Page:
They were asked to return with graphic documentation on the important events of these expeditions and scenes with natives, their costume sand dwellings.

Each one brought back satisfactory documentation, which was used to illustrate the stories published on Cook's three voyages in 1773, 1777 and 1784. The thirty plain or double plates of stops in Tahiti or the Windward Islands of the Society Group are signed by their three names. These were the first pictures that enabled Europe to get an idea of the aspect of the Pacific Islands. The story of Cook's "Voyages" were very widespread, re-edited, translated into French, German or Dutch and were always illustrated with the same endless series of reproductions. They were one of the best sellers of the time...

WHAT DID THESE MEN SEE AND HOW DID THEY RENDER THESE VIEWS?

Their descriptions were identical to Cook's: their cautions landings on the island with peace and understanding in mind, their first encounter with the natives, the Organization of their stops for watering, their bartering, their mutual presents, their journeys around the islands and inland, and particularly the strange shows performed by a different population: all types of feasts, dances, religious ceremonies on the marae, offerings to the dead, nautical exhibitions. They could not believe their eyes and sat down to draw all this on their sketching pads. They rapidly drew, by means of a pencil or a wash-drawing, the essential part of a scene and noted down very carefully a hundred successive "remarks" on the draping of a costume, a ceremonial hair-style, details of a musical instrument or the very precise ones of a hut made out of tropical leaves.

These annotations were used as a basis for more elaborate compositions such as the illustrations of Captain Cook's "Voyages". The artist could not touch these drawings up on the spot, as their time was too precious and limited. Moreover, working on board was totally out of the question due to lack of space.

The drawings which English engravers used for the plates to illustrate the "Voyages" were almost certainly done in the artist's studios, after the exploring expeditions, in peace and quiet.

Should you wish to get an accurate idea of how Oceania seemed to a European artist, it would be necessary to consult archive departments and private collections in order to find these drawings, then publish and study them, as, and this is an important remark, the illustrations of these "Voyages" that have been seen so far have already undergone the interpretation of late eighteenth century London engravers. They were accustomed to the paintings of the Royal Academy as well as Greek or Roman style works of art; Oceania was as unknown to them as China and as difficult to portray as the Moon. A dancer was more like one at Covent Garden; a beautiful garment would look more like those worn at Court and a mortuary bed decorated for parade on a marae would be identical to an accessory for the final scene of Act III. According to an English report and the ideas of that period, the scenes, which were brought back from the South Seas, always had a tendency to be modified.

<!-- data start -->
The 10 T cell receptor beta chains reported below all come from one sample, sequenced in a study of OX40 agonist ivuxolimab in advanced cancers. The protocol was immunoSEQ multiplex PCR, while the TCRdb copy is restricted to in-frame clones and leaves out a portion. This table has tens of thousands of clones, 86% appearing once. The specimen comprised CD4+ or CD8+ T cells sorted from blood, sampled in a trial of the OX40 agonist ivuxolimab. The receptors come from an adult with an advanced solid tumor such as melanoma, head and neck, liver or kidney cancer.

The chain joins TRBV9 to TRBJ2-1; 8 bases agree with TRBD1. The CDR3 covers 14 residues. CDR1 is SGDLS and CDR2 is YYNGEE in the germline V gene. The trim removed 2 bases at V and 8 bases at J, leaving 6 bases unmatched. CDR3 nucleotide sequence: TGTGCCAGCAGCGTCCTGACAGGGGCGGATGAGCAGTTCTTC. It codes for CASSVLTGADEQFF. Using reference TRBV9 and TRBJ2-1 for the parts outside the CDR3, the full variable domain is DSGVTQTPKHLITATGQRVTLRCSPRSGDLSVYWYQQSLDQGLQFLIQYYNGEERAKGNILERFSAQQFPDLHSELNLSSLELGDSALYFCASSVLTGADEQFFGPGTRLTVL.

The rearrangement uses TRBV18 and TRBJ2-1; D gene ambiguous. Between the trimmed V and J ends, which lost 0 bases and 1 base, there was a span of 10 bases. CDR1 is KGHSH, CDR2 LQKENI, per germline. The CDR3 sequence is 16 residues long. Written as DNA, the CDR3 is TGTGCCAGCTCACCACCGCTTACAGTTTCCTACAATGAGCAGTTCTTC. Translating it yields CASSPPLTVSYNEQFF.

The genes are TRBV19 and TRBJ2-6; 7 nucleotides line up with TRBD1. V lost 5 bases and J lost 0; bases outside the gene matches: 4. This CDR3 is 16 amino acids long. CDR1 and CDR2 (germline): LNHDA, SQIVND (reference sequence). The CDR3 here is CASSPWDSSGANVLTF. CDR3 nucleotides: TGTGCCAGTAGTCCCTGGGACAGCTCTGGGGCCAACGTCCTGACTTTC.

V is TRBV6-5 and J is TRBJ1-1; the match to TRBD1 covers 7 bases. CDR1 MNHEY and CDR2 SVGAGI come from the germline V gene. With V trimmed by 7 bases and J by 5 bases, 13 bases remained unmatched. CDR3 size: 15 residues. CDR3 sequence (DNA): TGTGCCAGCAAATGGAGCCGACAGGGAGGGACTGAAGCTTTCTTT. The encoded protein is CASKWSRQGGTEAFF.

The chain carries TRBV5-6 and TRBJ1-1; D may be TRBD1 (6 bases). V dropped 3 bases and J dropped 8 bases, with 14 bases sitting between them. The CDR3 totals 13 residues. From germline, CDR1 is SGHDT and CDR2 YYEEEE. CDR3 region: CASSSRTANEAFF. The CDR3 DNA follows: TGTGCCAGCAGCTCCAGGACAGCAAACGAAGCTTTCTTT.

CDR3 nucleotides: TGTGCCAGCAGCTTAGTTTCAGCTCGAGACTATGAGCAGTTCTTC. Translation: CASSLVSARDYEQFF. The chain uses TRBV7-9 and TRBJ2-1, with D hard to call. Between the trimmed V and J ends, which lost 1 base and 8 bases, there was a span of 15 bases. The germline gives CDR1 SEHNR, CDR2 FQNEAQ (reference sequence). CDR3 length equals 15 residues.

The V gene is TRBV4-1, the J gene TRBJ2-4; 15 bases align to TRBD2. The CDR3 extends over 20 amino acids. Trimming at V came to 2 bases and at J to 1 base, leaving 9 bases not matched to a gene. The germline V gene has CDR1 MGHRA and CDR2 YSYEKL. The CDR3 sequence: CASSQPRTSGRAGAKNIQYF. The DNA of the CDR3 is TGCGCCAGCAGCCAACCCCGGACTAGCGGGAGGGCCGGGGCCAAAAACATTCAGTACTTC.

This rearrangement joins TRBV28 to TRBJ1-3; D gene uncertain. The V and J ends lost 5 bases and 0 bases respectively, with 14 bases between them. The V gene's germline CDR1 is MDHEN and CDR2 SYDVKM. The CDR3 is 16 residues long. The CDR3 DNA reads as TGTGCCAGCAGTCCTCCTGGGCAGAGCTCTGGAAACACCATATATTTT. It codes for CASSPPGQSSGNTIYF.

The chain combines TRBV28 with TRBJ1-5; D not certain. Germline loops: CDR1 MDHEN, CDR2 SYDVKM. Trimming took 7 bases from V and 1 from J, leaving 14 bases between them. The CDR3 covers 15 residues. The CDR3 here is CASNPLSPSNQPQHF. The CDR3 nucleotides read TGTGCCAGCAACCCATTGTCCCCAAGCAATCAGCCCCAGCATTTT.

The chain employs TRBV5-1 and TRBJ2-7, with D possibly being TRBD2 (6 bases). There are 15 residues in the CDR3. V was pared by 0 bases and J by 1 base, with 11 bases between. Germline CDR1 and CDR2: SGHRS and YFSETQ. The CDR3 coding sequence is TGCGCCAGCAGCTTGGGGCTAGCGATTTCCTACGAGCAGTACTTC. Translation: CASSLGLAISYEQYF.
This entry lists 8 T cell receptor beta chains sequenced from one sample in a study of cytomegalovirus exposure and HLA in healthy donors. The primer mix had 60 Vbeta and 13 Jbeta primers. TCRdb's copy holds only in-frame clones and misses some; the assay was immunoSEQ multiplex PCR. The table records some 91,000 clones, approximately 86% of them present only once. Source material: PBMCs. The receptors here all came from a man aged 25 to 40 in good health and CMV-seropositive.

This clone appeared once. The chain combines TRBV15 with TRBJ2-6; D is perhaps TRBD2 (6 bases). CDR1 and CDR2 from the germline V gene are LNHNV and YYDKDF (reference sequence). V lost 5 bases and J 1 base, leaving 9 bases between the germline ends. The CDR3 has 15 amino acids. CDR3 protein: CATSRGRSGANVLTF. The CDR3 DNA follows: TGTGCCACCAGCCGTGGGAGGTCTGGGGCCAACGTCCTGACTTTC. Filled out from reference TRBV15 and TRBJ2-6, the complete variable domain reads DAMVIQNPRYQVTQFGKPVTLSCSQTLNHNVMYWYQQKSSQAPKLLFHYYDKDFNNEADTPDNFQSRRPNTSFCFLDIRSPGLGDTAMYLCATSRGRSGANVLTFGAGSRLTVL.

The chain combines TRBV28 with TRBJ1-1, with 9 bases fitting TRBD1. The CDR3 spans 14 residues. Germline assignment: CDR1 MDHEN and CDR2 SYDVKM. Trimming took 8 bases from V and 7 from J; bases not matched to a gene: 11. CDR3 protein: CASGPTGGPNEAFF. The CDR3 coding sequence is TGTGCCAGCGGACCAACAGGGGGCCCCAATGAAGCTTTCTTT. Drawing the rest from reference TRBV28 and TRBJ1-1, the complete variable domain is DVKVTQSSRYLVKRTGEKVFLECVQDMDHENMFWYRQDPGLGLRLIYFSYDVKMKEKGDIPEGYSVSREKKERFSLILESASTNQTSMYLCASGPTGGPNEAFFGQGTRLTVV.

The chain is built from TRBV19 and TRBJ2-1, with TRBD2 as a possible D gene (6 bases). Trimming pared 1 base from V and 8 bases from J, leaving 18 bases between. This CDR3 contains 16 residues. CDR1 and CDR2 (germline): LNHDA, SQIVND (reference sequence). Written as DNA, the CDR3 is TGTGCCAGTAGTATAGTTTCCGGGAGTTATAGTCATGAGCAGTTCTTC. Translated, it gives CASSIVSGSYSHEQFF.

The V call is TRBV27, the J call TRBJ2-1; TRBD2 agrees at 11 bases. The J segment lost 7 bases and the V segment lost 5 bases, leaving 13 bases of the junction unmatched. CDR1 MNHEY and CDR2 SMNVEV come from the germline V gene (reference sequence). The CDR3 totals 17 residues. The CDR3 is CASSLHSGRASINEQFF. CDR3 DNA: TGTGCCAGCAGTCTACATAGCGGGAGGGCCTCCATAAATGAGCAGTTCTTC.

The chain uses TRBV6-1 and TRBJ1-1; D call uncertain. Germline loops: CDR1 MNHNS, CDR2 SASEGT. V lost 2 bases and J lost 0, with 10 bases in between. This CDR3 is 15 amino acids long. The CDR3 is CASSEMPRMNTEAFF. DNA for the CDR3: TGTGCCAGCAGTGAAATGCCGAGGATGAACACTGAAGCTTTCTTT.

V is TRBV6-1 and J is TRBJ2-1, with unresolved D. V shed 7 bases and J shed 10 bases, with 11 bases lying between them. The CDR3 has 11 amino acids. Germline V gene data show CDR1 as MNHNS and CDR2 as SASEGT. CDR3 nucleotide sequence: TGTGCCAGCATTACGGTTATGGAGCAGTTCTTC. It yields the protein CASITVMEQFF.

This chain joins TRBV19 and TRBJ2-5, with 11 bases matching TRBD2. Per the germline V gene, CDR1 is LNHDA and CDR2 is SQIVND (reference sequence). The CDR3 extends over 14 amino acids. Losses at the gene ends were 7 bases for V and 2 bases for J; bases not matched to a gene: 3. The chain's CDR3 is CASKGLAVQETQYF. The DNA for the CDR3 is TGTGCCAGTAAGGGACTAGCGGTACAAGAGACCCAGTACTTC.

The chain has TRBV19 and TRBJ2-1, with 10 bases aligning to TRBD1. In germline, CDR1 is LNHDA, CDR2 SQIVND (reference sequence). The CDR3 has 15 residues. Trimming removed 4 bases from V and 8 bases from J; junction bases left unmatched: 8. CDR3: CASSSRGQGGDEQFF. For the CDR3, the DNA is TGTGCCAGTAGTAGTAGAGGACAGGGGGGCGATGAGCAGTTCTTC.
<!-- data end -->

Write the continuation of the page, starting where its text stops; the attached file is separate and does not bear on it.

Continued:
In spite of the fact that these artists (fellow travelers, companions) had been requested to return with a precise and true description of these exploring expeditions, the final result was always classical in style: Tahiti would look like Greece with a tint of tropical exotics. Perhaps this is the way they actually saw things, but their painting habits and techniques have betrayed them. Tahitian woman with her fallals, fly-swatter and tattoos Will always be painted in an "academic" style, shaped more like a studio model than the Tahitian that she is, with her special and characteristic appearance, gait and posture.

However, we must not take too much notice of these accidental imperfections and must learn to skim over them. Their documentation is extremely valuable to us as what would Tahiti know about its origins were it not for these pictures? Let us, therefore, continue to glance at these magnificent pages, which are the fruits of apposite observation and sagacious efforts. These artists have represented in a very direct manner and as objectively as possible, domestic or ceremonial scenes which are the main core of Tahiti prior to the arrival of Europeans; they sometimes even illustrated word for word such and such a page of the "Voyages". What more could one possibly wish for?

Upon their return to England, and their mission having been accomplished Hodges earned 250 guineas a year for his work in the South Seas - our three artists began to toy with the idea of using their documentation for personal profit and promotion in their artistic careers. One began to see series of engravings and albums full of drawings, which had been colored, using the techniques of that period, such as Views in the South Seas.

But each one of them had the Royal Academy in mind, which dominated all the arts in Great Britain at that time, and wished to be spotted out by experts during the annual exhibitions. Hence one began to see easel paintings of classical Tahitian landscapes.

HODGES AND WEBBER

Hodges is probably the best known of all these artists. Several of his Tahitian oil paintings are hanging at the Greenwich Maritime Museum. They had been ordered by the British Admiralty. We find ourselves feeling as if we are being picked up and transported to various parts of the island, when in front of these pictures: Tautira, Pari and Matavai. One is reminded of some of Claude le Lorrain's canvas paintings. Whereas Lorrain's pictures evoked a sort of Golden Age in light effects, Hodges introduces us to what will soon be known as a "South Seas mirage".